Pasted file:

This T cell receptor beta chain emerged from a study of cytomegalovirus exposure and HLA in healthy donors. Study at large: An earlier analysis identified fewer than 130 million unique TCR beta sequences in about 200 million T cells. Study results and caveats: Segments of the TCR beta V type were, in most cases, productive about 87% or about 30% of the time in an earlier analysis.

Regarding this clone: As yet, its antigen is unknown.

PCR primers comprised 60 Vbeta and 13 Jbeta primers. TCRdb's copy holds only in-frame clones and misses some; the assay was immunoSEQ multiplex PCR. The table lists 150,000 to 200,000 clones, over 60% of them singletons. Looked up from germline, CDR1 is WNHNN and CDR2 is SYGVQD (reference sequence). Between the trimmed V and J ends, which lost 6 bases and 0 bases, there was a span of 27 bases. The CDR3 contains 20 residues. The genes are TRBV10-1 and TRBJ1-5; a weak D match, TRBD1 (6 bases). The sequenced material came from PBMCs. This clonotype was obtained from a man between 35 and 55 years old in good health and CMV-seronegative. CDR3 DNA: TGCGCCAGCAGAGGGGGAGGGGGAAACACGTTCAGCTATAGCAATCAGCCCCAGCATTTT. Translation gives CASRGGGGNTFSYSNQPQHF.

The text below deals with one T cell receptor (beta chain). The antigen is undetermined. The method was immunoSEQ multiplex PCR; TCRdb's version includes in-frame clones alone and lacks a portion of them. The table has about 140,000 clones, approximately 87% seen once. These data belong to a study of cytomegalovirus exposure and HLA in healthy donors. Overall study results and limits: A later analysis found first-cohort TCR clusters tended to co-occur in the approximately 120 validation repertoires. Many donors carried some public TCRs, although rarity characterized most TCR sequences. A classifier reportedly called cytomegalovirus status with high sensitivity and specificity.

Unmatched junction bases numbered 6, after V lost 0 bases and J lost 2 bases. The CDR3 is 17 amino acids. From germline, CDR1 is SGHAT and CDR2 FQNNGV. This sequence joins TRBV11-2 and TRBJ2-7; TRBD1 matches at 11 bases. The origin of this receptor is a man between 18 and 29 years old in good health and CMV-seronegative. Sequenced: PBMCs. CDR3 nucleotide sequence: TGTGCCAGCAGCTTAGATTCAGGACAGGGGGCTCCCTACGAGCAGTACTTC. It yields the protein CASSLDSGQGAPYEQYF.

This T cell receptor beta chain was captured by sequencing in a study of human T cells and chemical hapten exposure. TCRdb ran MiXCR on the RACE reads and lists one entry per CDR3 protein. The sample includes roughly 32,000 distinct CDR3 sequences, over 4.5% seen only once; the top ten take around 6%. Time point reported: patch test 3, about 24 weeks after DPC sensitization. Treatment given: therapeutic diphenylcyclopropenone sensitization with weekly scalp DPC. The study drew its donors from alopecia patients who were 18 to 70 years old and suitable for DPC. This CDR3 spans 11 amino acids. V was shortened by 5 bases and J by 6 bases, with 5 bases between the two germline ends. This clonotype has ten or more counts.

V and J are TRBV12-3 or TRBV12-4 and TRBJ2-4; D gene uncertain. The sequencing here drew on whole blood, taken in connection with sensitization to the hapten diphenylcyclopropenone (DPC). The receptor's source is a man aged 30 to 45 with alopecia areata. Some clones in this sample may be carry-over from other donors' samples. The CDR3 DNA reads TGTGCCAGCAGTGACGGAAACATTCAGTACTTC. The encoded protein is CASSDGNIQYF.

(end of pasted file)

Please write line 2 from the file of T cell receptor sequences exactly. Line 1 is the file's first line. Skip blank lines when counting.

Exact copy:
Regarding this clone: As yet, its antigen is unknown.